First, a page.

From the United Kingdom to the islands of the Pacific, and western Europe to Argentina, the impact of rugby as a sport is global. Yet in the US, the sport is very much on the periphery of the public’s consciousness. That, however, could be changing.
The recent World Rugby Show in Las Vegas was attended by over 80,000 people across the space of three days. Whilst these crowds are relatively small compared to NFL games, rugby is catching on in a nation that has only recently fully embraced soccer, another sport from across the pond.
There are high hopes and big ambitions about the future of the sport, but what are the chances of these ambitions being realised?
The rising popularity of Rugby in the USA
The history of rugby dates back to 1823, when students at Rugby School in England were playing football and one student—with scant regard for the rules of the sport—picked up the ball and ran with it. Rules were established in 1839, and in 1871 the Rugby Football Union was founded.
Today, the game is played worldwide and is the de facto national sport in Wales, Fiji, Georgia, Madagascar, New Zealand, Samoa and Tonga. In the US, the first recorded rugby game was in 1874 between Harvard University and McGill University and the sport generally stayed as a college game. It wasn’t until the 1960’s and 1970’s, and the formation of USA Rugby when the sport was started to be taken seriously.
Today, significant signs of progress are being shown. Over 2500 rugby clubs exist around the US, with college rugby being the most popular. In 2016, a crowd of over 60,000 watched the national team take on the famous New Zealand All Blacks in Chicago.
Dan Payne, CEO of USA Rugby, felt the game showed signs of a promising future, while US player Chris Wyles described the atmosphere as incredible, claiming the exposure of rugby to American sports fans will lead to them falling in love with the game.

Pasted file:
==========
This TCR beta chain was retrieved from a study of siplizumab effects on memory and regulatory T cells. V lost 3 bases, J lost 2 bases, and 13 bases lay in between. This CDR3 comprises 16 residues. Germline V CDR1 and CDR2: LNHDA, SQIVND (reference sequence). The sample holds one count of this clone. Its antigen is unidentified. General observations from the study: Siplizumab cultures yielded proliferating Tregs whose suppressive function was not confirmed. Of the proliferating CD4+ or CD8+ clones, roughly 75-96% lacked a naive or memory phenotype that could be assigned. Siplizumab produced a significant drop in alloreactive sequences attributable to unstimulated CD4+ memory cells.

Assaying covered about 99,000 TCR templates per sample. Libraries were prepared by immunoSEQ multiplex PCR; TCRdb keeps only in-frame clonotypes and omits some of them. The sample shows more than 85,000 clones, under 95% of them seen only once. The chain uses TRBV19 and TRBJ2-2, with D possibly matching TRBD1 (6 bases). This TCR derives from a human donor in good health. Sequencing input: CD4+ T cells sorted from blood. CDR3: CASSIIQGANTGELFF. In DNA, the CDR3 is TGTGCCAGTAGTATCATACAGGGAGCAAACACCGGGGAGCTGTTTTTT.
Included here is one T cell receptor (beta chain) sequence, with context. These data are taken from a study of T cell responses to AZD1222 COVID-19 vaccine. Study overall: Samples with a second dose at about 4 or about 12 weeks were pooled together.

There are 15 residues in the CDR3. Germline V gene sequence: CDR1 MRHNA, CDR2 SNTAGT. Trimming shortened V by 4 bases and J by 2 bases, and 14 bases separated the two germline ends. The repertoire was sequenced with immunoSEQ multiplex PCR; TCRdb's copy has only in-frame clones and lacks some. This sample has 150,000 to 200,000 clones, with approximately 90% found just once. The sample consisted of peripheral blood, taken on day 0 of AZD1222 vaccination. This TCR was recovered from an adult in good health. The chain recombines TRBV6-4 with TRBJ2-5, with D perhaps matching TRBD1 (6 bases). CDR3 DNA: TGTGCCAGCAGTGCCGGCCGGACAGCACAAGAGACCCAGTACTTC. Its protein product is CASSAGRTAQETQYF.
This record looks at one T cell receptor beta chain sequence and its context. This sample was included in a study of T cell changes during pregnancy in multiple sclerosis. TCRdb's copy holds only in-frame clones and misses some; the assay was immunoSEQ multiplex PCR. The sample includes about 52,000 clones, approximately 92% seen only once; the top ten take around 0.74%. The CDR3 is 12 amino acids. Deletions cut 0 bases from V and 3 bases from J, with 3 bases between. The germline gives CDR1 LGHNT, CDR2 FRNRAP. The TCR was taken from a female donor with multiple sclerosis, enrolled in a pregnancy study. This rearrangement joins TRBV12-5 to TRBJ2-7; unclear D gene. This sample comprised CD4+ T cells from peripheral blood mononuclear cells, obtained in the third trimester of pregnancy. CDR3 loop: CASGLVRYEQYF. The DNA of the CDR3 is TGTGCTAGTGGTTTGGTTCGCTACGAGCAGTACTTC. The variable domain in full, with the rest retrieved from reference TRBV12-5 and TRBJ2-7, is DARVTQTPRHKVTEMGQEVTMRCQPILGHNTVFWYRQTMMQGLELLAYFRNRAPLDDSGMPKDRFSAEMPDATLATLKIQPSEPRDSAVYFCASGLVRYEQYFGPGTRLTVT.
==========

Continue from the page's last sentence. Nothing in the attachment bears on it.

The rugby match in 2016 was itself a sign of how far the sport in the country has come, but also how far it has to go. New Zealand ran out 74-6 winners on the day, showing that whilst the demand for rugby is there, the talent isn’t quite up to scratch.
Young people in the US are playing more rugby than ever
The future of rugby depends not so much on the success of the current team, but of young people’s relationship with the sport. According to Payne, USA Rugby now has 50,000 registered youth athletes in addition to many more younger players who aren’t registered. The game is now played by 35,000 high school athletes in the US, which is 10 times more than a decade ago.
And it’s with young people—though not just American young people—that the sport is really taking off. American rugby scholarships are actually attracting players from Europe. According to Future Elite Sports, rugby scholarships attract players from Europe who want to benefit from the USA’s world-class sporting facilities whilst earning a first-rate degree and gaining the full ‘American College experience.’
Payne calls this younger generation his sport’s “401K retirement vehicle”. And in this area, the US already has the facilities and the stadia to make rugby attractive to young players and fans alike. Despite the success of rugby scholarships and youth rugby in general, the game has a long way to go before it can rival the likes of soccer, nevermind baseball or football.
Could rugby ever challenge the big five in US sports?
The big five sports in the US are generally considered to be baseball, basketball, American football, soccer and ice hockey.
All of these sports have professional leagues that are attended by thousands of spectators, as well as varsity college games that are well attended too. Rugby, despite top facilities and rugby scholarships attracting players to the sport, will always be playing catch up to the big five.
According to The Harris Poll, 33% of American’s list pro football as their favorite sport and 15% select baseball. Rugby didn’t even make the poll. There’s a long way to go to make rugby anywhere near as successful as other sports, however, with the country’s push for young players, top-class rugby scholarships, and increasing playing throughout the educational tier, from high school to college, the sport looks to have a very bright and prosperous future if they seize on this current interest.